Maybe it’s because Halloween is coming, but I’m afraid something scary is happening in our public schools. I refer to mission creep it comes as teachers are increasingly asked to add mental health and social-emotional learning to their already grueling workloads.
Senate Speaker Bill Ferguson (D-Baltimore) recently school mental health identified as a priority in the wake of the pandemic. The American Surgeon General warns that “the challenges facing today’s generation of young people are unprecedented and particularly difficult to overcome. And the effect these challenges have had on their mental health is devastating. Student Anxiety, Depression and Suicide Symptoms double during the pandemic.
Saving grace is the remarkable political response. In Maryland, federal COVID and state funds are being spent on a dizzying array of programs, including school health coordinators, teacher training, community schools and school-related partnerships, restorative practices and social and emotional learning (SEL) in classrooms.
SEL, which has the most potential direct impact on teachers, has been around for decades. The main national organization on SEL calls him the process by which students “acquire and apply the knowledge, skills and attitudes necessary to develop healthy identities, manage emotions and achieve personal and collective goals, feel and show empathy for others, establish and maintain supportive relationships and make responsible and caring decisions. ”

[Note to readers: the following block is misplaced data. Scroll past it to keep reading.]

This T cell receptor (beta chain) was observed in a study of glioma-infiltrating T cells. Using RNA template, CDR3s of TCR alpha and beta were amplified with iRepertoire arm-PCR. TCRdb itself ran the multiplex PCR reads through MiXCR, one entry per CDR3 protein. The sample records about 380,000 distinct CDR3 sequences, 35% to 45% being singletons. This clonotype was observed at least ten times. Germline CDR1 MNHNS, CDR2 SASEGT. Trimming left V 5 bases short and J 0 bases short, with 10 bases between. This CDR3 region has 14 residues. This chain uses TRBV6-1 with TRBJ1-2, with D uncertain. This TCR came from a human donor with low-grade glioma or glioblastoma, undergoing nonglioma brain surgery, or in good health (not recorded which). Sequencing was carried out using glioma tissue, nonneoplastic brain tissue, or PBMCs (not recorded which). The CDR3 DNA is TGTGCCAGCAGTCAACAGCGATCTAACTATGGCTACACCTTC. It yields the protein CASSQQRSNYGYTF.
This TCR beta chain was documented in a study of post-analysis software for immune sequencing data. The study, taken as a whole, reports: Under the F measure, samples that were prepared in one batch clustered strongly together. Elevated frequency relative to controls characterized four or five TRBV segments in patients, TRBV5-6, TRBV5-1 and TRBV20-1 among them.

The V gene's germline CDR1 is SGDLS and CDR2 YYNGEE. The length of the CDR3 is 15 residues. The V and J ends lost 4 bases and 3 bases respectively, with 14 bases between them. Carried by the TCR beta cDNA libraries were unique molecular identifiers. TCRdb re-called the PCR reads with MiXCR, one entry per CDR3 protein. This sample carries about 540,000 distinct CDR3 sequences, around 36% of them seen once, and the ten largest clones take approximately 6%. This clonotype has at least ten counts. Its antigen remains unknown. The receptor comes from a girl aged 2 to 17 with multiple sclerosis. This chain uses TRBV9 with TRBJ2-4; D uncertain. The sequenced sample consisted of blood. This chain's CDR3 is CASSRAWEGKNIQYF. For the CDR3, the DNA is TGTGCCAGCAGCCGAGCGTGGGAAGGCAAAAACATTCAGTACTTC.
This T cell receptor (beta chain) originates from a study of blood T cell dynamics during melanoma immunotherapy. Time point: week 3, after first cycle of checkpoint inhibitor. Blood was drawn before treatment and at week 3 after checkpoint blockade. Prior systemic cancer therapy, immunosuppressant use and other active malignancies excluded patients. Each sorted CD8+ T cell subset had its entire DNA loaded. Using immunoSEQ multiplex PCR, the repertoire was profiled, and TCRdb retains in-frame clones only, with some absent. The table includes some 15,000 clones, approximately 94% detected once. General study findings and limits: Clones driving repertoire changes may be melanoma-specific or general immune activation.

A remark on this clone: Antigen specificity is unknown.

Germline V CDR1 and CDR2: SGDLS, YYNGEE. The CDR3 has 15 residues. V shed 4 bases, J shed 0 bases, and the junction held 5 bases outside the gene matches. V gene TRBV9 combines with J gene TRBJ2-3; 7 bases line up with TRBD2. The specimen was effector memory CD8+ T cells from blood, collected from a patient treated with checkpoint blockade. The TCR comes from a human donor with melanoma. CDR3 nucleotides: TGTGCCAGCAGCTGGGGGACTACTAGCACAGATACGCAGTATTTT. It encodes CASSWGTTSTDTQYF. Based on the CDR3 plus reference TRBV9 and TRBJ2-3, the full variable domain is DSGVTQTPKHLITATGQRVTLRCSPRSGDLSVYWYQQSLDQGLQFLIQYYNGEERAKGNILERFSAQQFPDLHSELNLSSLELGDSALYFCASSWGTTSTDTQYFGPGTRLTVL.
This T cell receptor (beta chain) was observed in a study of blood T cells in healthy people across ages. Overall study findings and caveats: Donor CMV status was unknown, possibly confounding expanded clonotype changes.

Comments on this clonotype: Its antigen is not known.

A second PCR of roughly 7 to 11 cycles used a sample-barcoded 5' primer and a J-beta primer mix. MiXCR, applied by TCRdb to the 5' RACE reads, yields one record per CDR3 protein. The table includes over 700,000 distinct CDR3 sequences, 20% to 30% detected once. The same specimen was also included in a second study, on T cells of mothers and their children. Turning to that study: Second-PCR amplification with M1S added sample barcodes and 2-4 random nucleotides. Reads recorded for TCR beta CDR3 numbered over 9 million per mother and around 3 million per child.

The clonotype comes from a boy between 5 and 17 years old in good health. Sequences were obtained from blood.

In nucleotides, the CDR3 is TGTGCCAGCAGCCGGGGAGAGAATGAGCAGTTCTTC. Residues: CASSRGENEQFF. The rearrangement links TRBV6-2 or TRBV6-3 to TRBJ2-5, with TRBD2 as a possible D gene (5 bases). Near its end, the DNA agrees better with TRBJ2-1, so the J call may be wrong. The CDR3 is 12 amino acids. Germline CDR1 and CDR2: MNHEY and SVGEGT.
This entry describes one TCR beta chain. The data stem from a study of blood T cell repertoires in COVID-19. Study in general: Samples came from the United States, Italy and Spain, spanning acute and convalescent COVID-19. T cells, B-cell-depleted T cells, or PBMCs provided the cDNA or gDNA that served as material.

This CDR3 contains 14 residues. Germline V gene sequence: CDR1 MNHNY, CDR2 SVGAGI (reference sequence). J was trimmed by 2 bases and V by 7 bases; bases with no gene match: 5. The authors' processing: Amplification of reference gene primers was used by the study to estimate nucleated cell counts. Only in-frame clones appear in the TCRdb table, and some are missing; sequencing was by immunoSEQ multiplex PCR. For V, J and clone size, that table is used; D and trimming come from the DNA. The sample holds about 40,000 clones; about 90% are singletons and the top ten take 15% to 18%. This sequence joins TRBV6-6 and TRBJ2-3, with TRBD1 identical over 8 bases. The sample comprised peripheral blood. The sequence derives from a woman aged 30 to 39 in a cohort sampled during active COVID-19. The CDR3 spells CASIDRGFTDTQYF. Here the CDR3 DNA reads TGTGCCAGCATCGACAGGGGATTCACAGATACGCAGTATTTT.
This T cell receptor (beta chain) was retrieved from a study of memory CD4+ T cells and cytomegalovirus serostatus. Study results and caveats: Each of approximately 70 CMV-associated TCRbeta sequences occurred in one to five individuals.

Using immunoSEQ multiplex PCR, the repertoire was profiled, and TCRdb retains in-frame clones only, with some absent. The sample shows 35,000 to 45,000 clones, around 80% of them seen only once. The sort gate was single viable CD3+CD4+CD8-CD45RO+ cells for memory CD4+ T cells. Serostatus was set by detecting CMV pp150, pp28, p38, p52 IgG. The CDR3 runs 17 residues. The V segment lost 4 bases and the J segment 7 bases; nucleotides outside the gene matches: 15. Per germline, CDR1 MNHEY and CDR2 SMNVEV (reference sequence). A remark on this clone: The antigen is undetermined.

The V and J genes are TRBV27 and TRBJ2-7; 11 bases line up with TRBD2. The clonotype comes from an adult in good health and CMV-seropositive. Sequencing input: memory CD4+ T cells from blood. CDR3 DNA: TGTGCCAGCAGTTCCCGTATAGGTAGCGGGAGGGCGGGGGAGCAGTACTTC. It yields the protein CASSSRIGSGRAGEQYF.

In an article “Should schools embrace social and emotional learning?” Johns Hopkins expert Robert Balfanz notes “strong arguments for taking an integrated approach to children’s social, emotional, and academic development rather than focusing on academics in isolation.” It should be a win-win situation for students and teachers.
However, it is not that simple. ESA and related mental health programs raise difficult questions. Are they an appropriate role for schools or should they be left to families, communities and mental health providers?
And unsurprisingly, SEL is now a political flashpoint. A prominent conservative opponent told a New York Times reporter that while SEL “sounds positive and uncontroversial in theory, in practice SEL serves as a dissemination mechanism for radical pedagogy, such as critical race theory and gender deconstruction”. Republicans are far more disapproving of SEL than the Democrats.
However, other than its political militarization by the Tories, it’s hard to know what’s really going on because there are so many question marks. How is SEL delivered? Do teachers have adequate training and skills? Is it effective? (The little research on effectiveness seems Split.)
And, in my opinion, here is the most difficult question of all: does SEL distract teachers from their primary academic mission? Does that change roles from the teacher, as one analyst reflected, “from a pedagogue to something more like a therapist, social worker, or clergyman? In a poll81% of teachers said they were spending more time on SEL than ever before.